Coursework and presentation (formative assessment): assessed essays and dissertation, providing evidence in writing of your skills, knowledge and capacity to evaluate critically and independently.

Intended Learning Outcomes
C: Personal/Transferable/Employment Skills and Knowledge
Intended Learning Outcomes (ILOs)
On successfully completing this programme you will be able to:
Intended Learning Outcomes (ILOs) will be...
...accommodated and facilitated by the following learning and teaching activities (in/out of class):...and evidenced by the following assessment methods:

14. Manage time effectively and prioritise tasks by working to strict deadlines.
15. Take responsibility for one's own learning by planning and managing tasks with limited guidance.
16. Identify one's resources and abilities, and seek and use feedback.
17. Perform assigned academic tasks and co-ordinate them with other students'.
18. Communicate effectively to others in seminars.
19. Use some electronic information management tools, such as word processing, email, the internet and other electronic retrieval tools.
20. Utilise problem-solving skills in theoretical or practical contexts.
21. Work in a group.
22. Work independently.
23. Communicate clear and reasoned arguments in both oral and written form.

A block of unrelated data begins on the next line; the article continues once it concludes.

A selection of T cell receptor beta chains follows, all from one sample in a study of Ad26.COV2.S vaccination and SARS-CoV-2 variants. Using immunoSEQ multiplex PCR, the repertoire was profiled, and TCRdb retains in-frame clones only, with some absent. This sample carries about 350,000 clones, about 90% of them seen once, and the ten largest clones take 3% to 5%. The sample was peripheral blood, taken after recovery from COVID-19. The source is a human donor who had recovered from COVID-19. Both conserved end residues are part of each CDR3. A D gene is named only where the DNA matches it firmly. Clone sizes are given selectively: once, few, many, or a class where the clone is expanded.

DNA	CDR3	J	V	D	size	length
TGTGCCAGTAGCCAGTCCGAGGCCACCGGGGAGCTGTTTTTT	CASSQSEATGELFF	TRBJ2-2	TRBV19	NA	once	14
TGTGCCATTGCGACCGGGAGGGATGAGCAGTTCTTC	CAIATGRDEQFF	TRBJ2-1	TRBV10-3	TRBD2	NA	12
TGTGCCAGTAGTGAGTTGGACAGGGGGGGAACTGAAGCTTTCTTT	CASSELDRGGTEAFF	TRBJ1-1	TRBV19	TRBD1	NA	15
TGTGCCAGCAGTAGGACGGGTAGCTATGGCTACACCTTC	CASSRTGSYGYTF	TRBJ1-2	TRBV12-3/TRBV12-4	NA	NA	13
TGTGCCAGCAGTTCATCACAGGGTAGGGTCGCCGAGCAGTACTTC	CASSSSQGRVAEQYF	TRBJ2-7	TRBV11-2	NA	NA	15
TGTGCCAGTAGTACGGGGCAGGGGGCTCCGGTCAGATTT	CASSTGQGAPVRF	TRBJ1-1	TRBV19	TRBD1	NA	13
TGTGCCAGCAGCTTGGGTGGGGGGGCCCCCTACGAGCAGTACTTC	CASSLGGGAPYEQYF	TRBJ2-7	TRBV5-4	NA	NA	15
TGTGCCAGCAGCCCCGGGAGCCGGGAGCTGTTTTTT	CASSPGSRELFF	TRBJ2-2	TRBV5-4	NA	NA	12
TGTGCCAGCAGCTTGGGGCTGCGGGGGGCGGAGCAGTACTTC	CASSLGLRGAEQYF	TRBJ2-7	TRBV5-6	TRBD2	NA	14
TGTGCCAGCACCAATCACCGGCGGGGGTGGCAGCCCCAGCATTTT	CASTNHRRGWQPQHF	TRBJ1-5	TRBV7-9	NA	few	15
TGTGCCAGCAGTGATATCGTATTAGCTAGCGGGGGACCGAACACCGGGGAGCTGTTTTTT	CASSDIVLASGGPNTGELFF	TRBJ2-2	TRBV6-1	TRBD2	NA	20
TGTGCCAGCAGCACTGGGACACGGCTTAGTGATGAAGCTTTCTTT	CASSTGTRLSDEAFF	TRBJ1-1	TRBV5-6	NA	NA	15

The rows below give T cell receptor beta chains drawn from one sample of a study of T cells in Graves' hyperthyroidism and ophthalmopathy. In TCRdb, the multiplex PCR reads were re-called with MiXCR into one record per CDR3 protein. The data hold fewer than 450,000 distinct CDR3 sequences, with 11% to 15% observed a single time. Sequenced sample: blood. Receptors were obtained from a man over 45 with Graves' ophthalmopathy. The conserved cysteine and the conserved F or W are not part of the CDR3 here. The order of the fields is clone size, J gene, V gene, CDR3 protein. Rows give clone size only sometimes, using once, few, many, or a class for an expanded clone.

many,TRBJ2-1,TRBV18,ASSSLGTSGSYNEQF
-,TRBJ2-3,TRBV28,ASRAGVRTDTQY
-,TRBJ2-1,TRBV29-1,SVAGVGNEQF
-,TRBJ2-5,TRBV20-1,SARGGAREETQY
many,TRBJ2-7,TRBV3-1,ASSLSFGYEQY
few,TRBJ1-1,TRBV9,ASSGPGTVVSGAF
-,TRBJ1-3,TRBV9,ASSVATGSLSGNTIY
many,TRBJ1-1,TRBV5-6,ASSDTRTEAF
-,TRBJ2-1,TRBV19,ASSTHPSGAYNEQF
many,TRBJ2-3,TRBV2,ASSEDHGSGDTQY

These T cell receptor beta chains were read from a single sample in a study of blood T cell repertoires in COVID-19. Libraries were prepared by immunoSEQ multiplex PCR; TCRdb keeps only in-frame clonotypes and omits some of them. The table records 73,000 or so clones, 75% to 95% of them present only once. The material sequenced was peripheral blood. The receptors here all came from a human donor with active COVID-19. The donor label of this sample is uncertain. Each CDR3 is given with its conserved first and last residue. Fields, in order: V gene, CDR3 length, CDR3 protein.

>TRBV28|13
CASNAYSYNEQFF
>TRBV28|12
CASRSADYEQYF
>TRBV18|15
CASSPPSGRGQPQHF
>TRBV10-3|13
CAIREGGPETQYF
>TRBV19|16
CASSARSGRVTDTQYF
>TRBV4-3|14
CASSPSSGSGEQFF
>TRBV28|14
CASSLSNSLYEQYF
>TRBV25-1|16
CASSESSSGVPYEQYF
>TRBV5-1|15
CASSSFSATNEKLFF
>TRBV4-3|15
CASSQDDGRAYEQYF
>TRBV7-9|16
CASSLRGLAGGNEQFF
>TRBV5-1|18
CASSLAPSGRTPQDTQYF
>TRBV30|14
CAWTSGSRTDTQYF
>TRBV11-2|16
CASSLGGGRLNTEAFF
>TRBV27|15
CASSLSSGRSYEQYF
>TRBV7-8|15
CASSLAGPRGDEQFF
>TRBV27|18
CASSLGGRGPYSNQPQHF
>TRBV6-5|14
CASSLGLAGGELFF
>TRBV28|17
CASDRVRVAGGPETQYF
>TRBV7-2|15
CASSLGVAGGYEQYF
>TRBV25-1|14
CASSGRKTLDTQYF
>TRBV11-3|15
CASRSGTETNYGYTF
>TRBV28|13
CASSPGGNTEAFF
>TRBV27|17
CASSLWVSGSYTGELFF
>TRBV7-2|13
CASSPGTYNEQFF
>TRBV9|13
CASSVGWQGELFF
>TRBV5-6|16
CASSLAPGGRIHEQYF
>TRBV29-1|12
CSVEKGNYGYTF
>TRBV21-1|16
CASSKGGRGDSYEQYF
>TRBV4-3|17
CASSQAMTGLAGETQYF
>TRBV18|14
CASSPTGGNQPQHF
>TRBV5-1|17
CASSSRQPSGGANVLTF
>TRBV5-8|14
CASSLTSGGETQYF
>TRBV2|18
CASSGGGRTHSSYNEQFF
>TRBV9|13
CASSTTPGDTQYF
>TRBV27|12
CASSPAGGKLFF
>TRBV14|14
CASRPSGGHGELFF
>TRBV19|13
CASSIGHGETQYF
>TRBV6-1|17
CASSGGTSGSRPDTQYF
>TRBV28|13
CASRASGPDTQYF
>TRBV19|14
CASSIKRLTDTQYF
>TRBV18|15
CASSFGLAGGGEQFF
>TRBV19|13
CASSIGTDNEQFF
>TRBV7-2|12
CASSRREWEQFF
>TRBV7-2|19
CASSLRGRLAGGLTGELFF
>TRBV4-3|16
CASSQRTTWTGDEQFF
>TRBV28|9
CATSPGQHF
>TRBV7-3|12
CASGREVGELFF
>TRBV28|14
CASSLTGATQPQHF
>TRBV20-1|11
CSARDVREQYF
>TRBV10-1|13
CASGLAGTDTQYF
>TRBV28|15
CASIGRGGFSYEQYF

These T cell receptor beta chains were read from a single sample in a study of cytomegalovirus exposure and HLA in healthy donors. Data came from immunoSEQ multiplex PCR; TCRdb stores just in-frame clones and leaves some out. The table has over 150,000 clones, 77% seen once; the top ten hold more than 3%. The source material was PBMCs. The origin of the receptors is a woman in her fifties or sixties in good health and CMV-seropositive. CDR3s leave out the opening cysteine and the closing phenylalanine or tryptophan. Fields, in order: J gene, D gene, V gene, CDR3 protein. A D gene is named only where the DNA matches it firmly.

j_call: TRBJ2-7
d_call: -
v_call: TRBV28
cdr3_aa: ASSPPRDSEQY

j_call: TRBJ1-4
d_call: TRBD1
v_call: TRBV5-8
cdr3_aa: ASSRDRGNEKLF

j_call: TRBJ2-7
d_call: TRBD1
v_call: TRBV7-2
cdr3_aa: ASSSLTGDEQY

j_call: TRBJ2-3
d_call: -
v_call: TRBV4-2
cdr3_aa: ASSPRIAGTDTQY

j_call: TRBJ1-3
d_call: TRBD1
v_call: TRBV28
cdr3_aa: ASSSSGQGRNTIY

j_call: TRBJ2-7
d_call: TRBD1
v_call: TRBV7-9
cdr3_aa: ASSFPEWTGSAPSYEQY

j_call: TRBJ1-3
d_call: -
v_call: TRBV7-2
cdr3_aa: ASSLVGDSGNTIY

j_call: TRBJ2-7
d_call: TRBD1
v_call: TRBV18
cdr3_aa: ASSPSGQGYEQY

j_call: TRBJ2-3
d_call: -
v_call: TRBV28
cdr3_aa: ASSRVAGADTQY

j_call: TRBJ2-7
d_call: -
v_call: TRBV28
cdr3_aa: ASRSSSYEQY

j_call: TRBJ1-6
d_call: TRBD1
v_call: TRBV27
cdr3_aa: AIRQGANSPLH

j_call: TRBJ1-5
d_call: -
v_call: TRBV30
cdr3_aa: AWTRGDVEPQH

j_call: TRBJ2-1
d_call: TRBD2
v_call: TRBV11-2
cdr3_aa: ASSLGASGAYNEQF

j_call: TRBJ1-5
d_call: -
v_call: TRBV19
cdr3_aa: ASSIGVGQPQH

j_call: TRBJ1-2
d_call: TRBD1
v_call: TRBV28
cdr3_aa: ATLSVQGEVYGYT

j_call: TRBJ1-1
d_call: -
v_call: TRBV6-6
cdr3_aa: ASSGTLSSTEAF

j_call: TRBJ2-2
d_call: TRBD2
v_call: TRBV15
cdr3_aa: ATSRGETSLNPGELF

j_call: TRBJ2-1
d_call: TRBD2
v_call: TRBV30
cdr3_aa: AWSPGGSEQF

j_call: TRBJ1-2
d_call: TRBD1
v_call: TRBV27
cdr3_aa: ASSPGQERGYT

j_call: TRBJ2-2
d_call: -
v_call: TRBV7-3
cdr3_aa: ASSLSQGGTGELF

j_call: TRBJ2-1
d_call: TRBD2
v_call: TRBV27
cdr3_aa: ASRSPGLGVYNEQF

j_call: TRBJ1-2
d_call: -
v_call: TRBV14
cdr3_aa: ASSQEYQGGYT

24. Evaluate and assess your abilities, and where necessary to seek advice and feedback.
25. To use some electronic information management tools, such as word processing, email, the internet and some other electronic information retrieval systems.
26. Be aware of key career opportunities and the need for forward planning
27. Solve practical problems.

Transferable skills, particularly word processing and other IT skills, are developed in seminars. Additional teaching in research methodology is provided for in the context of the dissertation.

A distinctive feature of the programme is its emphasis on research-based assessment methods (essays and dissertations). The programme involves participants in both independent study and group work in the form of seminar discussions and presentations. As the students originate from widely disparate jurisdictions, you will learn in a comparative perspective.

7. Programme Regulations

University Regulations on the number of credits to be taken and at what level for each stage of the programme can be found in the Credit and Qualifications Framework.

Progression